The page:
Behavioral plasticity of large mammals in the Rocky Mountain to variation in temperature
Behavioral plasticity, the alteration of behavior in response to stimuli, is becoming increasingly important in the context of rapid climate change. Despite research demonstrating that climatic changes are already impacting species’ behavior worldwide, there are relatively few studies that have compared behavioral plasticity in response to increasing temperatures across species. We quantified behavioral plasticity in response to variation in summer temperatures in 17 populations across 9 species of large mammals in the Rocky Mountains. All study populations displayed behavioral plasticity in response to increasing temperatures, modifying their habitat selection and movement characteristics. We also found that there was significant variation in behavioral responses, both within and among populations. Our work demonstrates the capacity (and limits) of large mammals to mitigate rapid environmental change through behavioral plasticity, while simultaneously providing valuable information to wildlife managers on the strategic allocation of limited resources to best facilitate plasticity and population persistence.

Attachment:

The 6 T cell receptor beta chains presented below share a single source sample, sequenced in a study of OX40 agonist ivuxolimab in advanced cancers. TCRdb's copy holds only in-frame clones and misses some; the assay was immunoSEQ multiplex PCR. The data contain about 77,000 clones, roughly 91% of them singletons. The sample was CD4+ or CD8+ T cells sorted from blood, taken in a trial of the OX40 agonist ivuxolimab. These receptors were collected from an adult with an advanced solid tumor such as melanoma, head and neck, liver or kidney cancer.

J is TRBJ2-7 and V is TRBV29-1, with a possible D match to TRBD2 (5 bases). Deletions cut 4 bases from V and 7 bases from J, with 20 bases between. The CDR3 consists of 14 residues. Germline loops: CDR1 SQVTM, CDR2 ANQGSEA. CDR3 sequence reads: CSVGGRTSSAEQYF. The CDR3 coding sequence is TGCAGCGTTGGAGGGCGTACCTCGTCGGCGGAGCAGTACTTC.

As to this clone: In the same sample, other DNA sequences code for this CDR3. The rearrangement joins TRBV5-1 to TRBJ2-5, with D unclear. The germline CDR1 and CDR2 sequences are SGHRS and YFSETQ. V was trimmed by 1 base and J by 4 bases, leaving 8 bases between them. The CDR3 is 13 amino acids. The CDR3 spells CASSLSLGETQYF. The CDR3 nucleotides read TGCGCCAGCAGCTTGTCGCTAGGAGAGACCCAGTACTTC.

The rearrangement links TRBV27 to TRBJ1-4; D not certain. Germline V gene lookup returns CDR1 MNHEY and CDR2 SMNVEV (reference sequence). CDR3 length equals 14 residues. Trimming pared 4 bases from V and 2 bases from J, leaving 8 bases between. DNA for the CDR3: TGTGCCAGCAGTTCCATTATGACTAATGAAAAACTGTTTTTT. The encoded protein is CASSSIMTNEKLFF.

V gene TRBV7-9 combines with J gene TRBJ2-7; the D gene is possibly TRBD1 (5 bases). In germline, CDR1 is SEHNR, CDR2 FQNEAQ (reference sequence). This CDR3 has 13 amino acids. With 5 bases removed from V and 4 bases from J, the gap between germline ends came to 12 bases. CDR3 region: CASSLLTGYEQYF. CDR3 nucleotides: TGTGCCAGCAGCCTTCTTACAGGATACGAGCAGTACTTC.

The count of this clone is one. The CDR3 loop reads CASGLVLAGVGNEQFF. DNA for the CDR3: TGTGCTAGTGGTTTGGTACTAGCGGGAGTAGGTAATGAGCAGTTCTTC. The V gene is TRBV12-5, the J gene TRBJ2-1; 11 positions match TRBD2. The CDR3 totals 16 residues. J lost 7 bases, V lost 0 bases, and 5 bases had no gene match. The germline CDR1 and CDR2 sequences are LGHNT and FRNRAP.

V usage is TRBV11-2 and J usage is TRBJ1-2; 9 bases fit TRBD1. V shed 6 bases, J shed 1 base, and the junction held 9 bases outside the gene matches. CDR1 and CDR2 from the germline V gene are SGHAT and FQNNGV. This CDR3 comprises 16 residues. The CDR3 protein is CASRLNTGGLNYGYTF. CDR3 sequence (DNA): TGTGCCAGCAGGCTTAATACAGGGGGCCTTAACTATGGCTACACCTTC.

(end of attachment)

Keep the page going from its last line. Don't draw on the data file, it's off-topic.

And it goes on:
Featured photo by Yellowstone National Park on Flickr (https://flic.kr/p/zz6xmy).